Thursday, January 3, 2013

It’s Only About Twenty-Two Miles…

from downtown San Diego to the Mexico border and just under thirty percent of San Diego residents identify themselves as Hispanics of Mexican descent. So it should come as no surprise that San Diego is home to almost nine hundred Mexican restaurants. This blog is about two of them.

As we were winding our way through Old Town, we turned a corner and found ourselves on Juan Street. After a quick look down the street I exclaimed to Chuck: “There’s La Piñata. We ate there three years ago and really liked it! Let’s lunch there.”
So, after a brief walk through the nearby Bazaar del Mundo, we headed off to La Piñata.

“La Piñata is a…restaurant that keeps getting better with time. It's also the oldest restaurant in Old Town, so it's steeped in tradition. On warm sunny days, ask to be seated on the romantic patio, which is surrounded by lush flowering plants and shrubs. On cooler days or evenings, diners can…dine inside amongst our collection of festive piñatas!

“The building was originally a house and began serving Mexican food in the late 1920's through a ‘To Go Window’ by the kitchen. By 1932, the building was converted into a table service Restaurant called Ramona's Kitchen. In 1968, the name of the restaurant was changed to La Piñata, making this the Oldest Restaurant in Old Town” (

The day was raw and chilly, so we chose the indoor option, which is a fiesta for the eyes. As noted above, a riot of piñatas in various shapes and forms hang from the ceiling.

The walls are warm blues and golds and are decorated with Mexican symbols.

When you are seated you are offered the choice (complimentary) of a cheese quesadilla or basket of chips with salsa for the table. We chose the chips and salsa and the salsa was exceptional—very spicy with small bits of minced jalapeno pepper and a good quantity of seeds.

Since neither of us was overly hungry we both decided to order from the a la carte menu thinking that this would be a light lunch. How wrong were we? Very wrong. We had forgotten that the portions here are huge.

I decided to order one cheese enchilada and one chile relleno. The enchilada was very good and was covered with a light, smooth, and not at all spicy red sauce.
This, along with my share of chips and salsa, would have made a meal in itself.

After finishing my enchilada I tackled the chile relleno. But there was one problem. This was not the chile. This was the beef tamale.
And, while it was delicious, I wanted the chile. So in short order, the tamale was removed and the chile served.

I should have stuck with the tamale.

The chile was way milder than I expected and was covered with a thin and somewhat watery tomato sauce that contained onions and peppers, and this thin sauce made the coating on the chile soggy.

Chuck chose one shredded beef taco,
one bean burrito, and a small (Yes, this is the small.) side of refried beans.
“You’re ordering a bean burrito and beans?” I asked within earshot of our server.

“They’re really good beans.” She said. “He’ll enjoy them.”

And she was right. They were really good, and I don’t like refried beans all that much. They were a combination of whole and pureed beans and had a definite smoky flavor. But the size of the serving proved to be too much, and some---along with part of Chuck’s burrito—came home with us.

His very large—make that very, very large—burrito was covered with a sauce that at first looked to be identical to that on my enchilada but turned out to be somewhat spicier and tasted of either chile or cumin or a combination of both.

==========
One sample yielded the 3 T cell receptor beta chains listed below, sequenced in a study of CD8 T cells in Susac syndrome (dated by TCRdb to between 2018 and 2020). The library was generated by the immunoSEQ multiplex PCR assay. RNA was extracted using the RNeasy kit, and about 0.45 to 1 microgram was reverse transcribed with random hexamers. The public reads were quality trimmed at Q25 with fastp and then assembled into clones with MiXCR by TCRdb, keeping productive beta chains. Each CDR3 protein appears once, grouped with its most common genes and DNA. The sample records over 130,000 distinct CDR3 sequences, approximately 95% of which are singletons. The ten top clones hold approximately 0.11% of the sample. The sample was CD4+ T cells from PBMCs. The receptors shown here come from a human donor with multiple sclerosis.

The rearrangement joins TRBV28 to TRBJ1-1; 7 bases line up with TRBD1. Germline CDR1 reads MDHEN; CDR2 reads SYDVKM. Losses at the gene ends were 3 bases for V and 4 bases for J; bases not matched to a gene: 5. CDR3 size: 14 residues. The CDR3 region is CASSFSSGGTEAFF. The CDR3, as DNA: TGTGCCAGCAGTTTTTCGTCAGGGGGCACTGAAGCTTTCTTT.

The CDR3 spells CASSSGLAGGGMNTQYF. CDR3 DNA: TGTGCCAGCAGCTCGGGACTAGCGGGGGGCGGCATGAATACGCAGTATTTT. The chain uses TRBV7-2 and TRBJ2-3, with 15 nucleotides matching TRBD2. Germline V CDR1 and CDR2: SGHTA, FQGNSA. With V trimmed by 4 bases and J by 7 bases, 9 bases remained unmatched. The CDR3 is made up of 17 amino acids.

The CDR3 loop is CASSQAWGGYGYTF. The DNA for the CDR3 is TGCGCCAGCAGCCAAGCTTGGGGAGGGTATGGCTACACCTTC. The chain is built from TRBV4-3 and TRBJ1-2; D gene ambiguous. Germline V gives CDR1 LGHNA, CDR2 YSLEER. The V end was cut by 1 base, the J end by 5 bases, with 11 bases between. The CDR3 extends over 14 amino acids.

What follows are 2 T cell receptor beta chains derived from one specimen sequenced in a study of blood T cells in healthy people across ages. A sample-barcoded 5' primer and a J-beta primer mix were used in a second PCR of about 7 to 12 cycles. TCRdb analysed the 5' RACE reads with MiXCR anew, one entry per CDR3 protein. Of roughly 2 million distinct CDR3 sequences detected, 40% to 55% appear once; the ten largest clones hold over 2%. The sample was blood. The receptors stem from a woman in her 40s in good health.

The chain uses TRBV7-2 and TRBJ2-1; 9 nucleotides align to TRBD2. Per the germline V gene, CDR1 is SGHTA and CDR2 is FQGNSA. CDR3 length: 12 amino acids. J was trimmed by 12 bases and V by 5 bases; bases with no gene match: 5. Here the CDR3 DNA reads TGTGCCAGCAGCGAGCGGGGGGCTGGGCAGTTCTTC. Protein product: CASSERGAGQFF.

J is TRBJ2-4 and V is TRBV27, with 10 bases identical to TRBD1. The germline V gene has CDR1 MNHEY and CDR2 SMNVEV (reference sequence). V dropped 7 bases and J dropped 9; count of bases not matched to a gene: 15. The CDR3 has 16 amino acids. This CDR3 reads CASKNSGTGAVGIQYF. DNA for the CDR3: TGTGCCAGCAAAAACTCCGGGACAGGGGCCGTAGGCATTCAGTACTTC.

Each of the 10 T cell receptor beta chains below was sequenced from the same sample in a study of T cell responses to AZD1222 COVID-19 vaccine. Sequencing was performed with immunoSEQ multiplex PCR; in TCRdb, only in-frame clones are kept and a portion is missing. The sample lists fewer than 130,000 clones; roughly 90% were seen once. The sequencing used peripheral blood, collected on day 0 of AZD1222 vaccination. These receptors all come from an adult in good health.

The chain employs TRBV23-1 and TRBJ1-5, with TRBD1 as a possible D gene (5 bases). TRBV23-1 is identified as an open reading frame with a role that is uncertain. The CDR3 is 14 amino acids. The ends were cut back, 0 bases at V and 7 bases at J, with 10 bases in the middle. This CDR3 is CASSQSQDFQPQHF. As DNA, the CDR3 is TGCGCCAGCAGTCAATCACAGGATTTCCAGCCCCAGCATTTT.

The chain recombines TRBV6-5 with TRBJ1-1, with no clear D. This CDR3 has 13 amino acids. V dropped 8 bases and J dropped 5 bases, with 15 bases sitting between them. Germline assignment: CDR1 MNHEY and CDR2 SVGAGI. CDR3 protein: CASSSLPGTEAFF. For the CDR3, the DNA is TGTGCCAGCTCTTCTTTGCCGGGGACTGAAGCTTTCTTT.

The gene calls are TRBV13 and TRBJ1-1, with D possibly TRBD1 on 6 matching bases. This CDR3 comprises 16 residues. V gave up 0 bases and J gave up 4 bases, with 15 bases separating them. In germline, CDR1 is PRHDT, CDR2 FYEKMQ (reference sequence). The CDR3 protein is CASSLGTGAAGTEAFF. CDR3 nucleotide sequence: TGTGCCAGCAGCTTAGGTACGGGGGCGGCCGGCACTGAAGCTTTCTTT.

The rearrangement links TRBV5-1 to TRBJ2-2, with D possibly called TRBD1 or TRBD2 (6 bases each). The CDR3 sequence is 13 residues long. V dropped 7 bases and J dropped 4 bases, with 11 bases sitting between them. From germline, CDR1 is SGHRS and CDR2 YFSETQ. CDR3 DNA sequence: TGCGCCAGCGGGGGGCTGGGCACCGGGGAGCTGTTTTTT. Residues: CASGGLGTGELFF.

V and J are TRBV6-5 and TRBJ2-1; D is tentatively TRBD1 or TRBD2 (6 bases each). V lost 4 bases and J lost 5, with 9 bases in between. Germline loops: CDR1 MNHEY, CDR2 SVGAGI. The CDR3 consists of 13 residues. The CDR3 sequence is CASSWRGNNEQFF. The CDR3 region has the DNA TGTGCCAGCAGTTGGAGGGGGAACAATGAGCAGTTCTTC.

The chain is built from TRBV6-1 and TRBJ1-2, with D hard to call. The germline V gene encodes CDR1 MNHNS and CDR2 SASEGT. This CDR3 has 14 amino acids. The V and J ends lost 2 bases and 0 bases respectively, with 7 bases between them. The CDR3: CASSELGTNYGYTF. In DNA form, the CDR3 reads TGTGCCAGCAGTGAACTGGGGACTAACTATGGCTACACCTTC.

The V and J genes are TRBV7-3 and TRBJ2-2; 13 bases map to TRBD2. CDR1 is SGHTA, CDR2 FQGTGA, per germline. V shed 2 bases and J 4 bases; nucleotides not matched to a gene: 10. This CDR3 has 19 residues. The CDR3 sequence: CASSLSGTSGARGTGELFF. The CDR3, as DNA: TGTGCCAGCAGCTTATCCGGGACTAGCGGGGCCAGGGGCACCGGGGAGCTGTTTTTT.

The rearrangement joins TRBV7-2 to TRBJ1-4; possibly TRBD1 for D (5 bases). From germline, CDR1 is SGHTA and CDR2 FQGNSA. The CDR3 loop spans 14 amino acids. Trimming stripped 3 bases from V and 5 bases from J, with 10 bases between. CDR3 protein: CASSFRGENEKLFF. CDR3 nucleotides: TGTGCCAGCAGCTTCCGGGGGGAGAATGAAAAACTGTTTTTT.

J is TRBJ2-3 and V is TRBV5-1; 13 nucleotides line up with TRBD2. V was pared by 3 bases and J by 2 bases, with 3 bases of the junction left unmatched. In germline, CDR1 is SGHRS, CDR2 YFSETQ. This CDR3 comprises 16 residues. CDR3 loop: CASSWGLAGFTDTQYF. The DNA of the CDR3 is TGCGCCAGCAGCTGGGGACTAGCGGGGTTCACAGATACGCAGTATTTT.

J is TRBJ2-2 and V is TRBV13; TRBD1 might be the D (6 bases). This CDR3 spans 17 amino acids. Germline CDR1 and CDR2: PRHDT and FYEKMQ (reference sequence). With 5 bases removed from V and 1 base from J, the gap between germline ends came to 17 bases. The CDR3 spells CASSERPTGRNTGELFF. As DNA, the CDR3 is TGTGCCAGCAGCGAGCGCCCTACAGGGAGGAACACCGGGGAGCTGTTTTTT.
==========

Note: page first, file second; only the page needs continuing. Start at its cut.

If not for my disappointment with the chile relleno, this would have been a very good lunch. But instead, La Piñata only earns a 3.5 Addie rating.

Before departing La Mesa the night of the Santa Fe Christian vs. Rio Hondo Prep football game, Chuck and Karen and Dick Allsing stopped for a quick supper at one of the Allsing’s favorite La Mesa Mexican restaurants—Marietta’s.
So shortly thereafter we both went one day for a quick lunch.

Compared to Casa de Pico or La Piñata with their colorful and festive atmospheres, Marietta’s décor is pretty basic.

There were a few sombreros scattered around but that was about it. But who cares when the food is good. And Marietta’s food is good starting, with a basket of chips and a really good salsa that tasted of fire-roasted tomatoes and cumin.

I was happy to see my new favorite—the Mexican Shrimp Cocktail—on the menu and after a short debate with myself (Should I order something different before my blogging gets too repetitive and boring?), I couldn’t resist. And I am glad that I didn’t.

In addition to six large butterflied shrimp, the glass was full of avocado, onion, tomato, and lots of cilantro. I read somewhere that the sugar in the catsup that is part of the dish’s base lessens the heat from whatever hot sauce is used, but a bit of remaining salsa was all that was necessary to give the cocktail a needed jolt.

Chuck chose a combo plate with one beef and bean burrito, one beef taco, rice, and beans.
I didn’t taste the taco—it’s hard to cut off a corner of the taco—but can verify that the beans were almost as good as those served at La Piñata, and that the rice was better than average. But Chuck did find parts of the taco shell to be so hard that it was inedible.

The burrito, on the other hand, was first rate and was covered with a red sauce. I am not very conversant when it comes to sauces on Mexican food. I know that there is enchilada sauce and something that is called Colorado sauce. Are they the same or two entirely different sauces? And what was used here? Whatever, it was very good.

Marietta’s offers nothing fancy—just good food at reasonable prices and earns a 3.5 Addie rating.

To review the role of Adler, Kitty Humbug, and the Addie rating system, read the November 14, 2011 blog.

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